How do you find working on smaller indie pictures compared to bigger budget? You’ve worked on all genres/budgets so do you have a preference or do you just enjoy everything?
I just love the differences for what they are and they are vastly different. I do love in the indie world. I mean, there is a lot of stress financially in terms of lack of resources, usually across the board, as well as time, money or locations. You end up finding that that’s the case on the big budget ones as well. I think with indies it’s probably reminiscent of TV for me like on Xena back in the day where the turnover is kind of faster. There’s more thinking on your feet where something has to happen quickly if there’s a problem. There’s no “right, we’re going to stop production for a moment and think about it” because we can’t afford it.
I definitely get off on that kind of, that sort of, energy. I feel like so often sometimes it costs you things you want in a movie and you can’t have it and that’s heartbreaking. You have this great idea and are super dedicated to it and you can’t do it. Sometimes those moments of being strapped by lack of resources kind of opens up an imagination that you might not have had, had someone just been saying “yes” to everything you needed financially. So there’s that side of that of the indie world that I love. Big budget features have just got a different set of fun and certainly the places that you can reach and you can let your imagination run wild and technically potentially be able to fulfil it and execute because you’ve got the resources and you’ve got the people and you’ve got the man hours and you’ve got the time to rehearse. Probably one of my favourite things about big budget is rehearsal time. I love prep; it’s like whether I’m acting on it and I’m building up the character’s background, whether I’m coordinating or performing, coming up with the fight scenes or the action sequences and figuring out how that scene fits in the story and why this character is like that and so on. That is like the make-believe part and you get a lot more time to play with that budget, which I love.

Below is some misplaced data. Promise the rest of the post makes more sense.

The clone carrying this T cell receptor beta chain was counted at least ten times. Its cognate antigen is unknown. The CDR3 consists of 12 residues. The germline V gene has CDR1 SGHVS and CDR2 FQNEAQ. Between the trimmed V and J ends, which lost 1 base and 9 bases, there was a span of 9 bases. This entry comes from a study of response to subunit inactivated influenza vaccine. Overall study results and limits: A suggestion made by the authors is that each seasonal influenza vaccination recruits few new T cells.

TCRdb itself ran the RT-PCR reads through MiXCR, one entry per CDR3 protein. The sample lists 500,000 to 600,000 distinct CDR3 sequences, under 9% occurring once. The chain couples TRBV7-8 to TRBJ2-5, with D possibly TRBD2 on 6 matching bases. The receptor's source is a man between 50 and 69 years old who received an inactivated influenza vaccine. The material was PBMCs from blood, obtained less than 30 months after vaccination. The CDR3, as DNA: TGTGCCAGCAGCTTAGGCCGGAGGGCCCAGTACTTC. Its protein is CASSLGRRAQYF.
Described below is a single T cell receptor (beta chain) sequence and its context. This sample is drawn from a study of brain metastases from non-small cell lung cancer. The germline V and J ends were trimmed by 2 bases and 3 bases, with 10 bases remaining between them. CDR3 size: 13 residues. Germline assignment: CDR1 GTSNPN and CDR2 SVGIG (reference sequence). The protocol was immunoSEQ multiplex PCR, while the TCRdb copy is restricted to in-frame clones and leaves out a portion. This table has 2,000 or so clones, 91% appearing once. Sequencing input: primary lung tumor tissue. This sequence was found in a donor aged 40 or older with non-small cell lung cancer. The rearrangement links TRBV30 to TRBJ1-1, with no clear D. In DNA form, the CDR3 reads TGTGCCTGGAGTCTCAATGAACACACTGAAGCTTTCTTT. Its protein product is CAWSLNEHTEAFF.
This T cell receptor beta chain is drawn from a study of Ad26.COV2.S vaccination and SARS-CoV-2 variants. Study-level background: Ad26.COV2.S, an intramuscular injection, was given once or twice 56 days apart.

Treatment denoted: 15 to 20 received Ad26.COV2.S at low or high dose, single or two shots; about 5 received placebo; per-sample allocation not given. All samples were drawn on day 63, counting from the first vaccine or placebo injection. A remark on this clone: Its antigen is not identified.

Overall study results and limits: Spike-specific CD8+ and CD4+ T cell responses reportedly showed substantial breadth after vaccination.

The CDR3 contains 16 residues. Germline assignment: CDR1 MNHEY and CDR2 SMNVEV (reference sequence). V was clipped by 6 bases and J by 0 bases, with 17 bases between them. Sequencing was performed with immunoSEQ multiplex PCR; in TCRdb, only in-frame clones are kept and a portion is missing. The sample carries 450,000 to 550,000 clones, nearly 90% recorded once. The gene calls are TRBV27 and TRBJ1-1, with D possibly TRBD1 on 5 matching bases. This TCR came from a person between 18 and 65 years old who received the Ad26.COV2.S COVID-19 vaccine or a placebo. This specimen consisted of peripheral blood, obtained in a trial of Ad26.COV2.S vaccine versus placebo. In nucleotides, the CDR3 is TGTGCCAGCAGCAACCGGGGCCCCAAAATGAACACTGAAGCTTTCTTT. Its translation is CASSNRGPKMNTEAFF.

Finally, what would you like audiences to take away from Haymaker?
Hmmm, I kind of love the human side of it; I would love for audiences to walk away feeling like they had been on a crazy physical ride, that they had been pulled around the place in a love story. Just have that moment of realization that we are all human and human connection is probably the most important thing out there, especially these days and that comes in all different kinds of scenarios. Love can come to you in different forms and at different times in your life, whether it’s expected or not. Just being human is a condition we all have and human connection is above and beyond important in this world.